Reel-View Ratings: The Bigger The Beard, The Better The Movie



Another famous interracial love story gets the Hollywood treatment, but this one extends across country borders. Bechuanaland prince Seretse Khama (David Oyelowo) falls in love with British clerk Ruth Williams (Rosamund Pike) and marries her, but their two governments are virulently opposed to the match for reasons as far ranging as apartheid and the diamond trade. Unfortunately, the movie fails to commit to either being a love story or a historical drama, and thus meanders without much drive between the two tropes. The editing also is kind of terrible. The result is a well-acted but shallow film that fails to say much about love or history. Watch Loving instead.

Opens March 10 at Kahala Theatre



A young orphan boy, nicknamed “Zucchini,” builds a new life for himself amongst his fellow children after he accidentally kills his alcoholic, abusive mother in self-defense. Yes, that did escalate quickly. It’s a strange tonal dissonance ever present in this French animated film — every character comes with a depressing backstory of despair (the girl orphaned by murder-suicide, the kids that were molested, etc.), but the actual contents of the film are aggressively cheerful, with plenty of snowball fights, young love and bullies put in their place. If you can get over that dichotomy, there’s much here to enjoy — but the emotional whiplash just might be too much.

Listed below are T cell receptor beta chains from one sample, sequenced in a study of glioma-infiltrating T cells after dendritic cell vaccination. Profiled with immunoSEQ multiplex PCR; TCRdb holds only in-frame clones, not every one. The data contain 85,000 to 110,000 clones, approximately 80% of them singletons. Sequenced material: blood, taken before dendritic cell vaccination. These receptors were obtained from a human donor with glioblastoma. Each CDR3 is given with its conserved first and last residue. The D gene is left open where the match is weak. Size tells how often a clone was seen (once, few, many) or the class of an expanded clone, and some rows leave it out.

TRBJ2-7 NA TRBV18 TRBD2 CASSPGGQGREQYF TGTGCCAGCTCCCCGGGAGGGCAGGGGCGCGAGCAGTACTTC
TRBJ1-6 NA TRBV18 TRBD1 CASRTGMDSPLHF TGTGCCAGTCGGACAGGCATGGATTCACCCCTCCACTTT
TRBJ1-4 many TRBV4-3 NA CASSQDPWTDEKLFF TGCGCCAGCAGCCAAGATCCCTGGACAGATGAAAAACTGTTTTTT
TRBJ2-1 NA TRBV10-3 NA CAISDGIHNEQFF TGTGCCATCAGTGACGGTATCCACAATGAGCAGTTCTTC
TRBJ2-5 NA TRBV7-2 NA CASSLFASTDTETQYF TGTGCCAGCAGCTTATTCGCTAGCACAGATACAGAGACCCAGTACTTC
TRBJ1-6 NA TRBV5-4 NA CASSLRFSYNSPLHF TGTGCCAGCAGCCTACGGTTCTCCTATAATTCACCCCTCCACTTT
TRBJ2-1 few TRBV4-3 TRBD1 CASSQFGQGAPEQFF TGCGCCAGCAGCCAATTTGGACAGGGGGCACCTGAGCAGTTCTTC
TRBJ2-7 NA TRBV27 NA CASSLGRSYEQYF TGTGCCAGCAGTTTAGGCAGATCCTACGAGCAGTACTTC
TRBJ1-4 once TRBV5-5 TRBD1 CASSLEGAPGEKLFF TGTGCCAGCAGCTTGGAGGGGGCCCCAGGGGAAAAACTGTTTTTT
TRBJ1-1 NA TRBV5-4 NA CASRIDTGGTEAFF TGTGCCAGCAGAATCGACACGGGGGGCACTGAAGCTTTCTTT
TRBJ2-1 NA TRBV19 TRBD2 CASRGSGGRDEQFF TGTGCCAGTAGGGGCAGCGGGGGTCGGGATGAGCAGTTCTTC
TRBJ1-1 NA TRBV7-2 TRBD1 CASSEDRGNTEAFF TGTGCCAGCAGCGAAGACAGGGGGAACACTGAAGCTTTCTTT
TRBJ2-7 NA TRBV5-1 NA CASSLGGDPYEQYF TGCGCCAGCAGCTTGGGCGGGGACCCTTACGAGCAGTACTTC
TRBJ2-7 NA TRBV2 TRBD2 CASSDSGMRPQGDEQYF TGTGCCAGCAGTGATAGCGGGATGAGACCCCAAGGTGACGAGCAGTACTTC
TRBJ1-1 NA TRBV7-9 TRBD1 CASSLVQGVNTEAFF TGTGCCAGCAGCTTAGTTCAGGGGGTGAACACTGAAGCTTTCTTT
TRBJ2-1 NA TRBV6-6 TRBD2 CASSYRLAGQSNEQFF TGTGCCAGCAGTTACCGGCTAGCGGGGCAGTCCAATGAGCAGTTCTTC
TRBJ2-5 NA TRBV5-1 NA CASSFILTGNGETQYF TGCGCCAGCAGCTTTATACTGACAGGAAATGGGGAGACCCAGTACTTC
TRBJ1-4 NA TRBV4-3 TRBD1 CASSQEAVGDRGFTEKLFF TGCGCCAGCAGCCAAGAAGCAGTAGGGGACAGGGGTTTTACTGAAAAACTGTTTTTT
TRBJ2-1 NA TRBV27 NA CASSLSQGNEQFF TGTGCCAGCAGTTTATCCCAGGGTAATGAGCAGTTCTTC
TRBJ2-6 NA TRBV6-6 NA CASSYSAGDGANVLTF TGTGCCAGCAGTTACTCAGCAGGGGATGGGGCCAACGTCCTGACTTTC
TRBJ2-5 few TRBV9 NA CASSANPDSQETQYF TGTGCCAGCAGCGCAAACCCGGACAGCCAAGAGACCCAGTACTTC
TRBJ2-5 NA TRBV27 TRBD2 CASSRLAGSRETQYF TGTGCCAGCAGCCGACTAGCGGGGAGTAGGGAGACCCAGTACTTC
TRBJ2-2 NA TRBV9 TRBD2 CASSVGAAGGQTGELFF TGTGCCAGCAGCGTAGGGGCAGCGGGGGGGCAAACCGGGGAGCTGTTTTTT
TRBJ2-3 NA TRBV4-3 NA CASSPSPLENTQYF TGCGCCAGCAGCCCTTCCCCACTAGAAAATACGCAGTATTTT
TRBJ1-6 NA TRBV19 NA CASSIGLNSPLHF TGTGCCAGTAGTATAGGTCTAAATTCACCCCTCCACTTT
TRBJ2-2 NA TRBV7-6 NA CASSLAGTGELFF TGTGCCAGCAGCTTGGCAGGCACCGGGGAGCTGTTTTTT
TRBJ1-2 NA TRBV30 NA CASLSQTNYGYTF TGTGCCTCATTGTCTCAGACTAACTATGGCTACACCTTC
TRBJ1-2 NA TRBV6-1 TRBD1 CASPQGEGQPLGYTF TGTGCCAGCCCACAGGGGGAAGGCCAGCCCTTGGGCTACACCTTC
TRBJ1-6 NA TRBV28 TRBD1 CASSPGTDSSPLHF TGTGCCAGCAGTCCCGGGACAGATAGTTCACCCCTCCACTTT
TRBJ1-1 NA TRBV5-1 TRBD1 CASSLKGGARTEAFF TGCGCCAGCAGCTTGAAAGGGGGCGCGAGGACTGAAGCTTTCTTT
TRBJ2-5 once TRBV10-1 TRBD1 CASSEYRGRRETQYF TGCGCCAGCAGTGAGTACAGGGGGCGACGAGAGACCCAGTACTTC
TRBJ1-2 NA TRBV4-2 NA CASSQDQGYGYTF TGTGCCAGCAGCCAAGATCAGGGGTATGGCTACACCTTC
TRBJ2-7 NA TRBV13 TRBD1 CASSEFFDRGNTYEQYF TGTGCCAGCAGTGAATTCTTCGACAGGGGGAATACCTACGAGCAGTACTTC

Opens March 10 at Kahala Theatre



A battle of religious extremism plays out in this appealing Israeli film. A community of moderate orthodox Jews is up-ended when the women’s balcony (men and women pray separately) collapses, taking their rabbi temporarily out of the picture. Into the void steps the extremist Rabbi David, who has a very different view of how women should behave in the church. Lysistrata ensues. The film’s ever-relevant message (even if packaged within a very contextual story) is portrayed without violence or disrespect toward either side — a cautionary tale that begs tolerance and moderation between people without preaching or caricature.

Plays at 1 p.m. March 10 and 14, and 7:30 p.m. March 15 at Doris Duke Theatre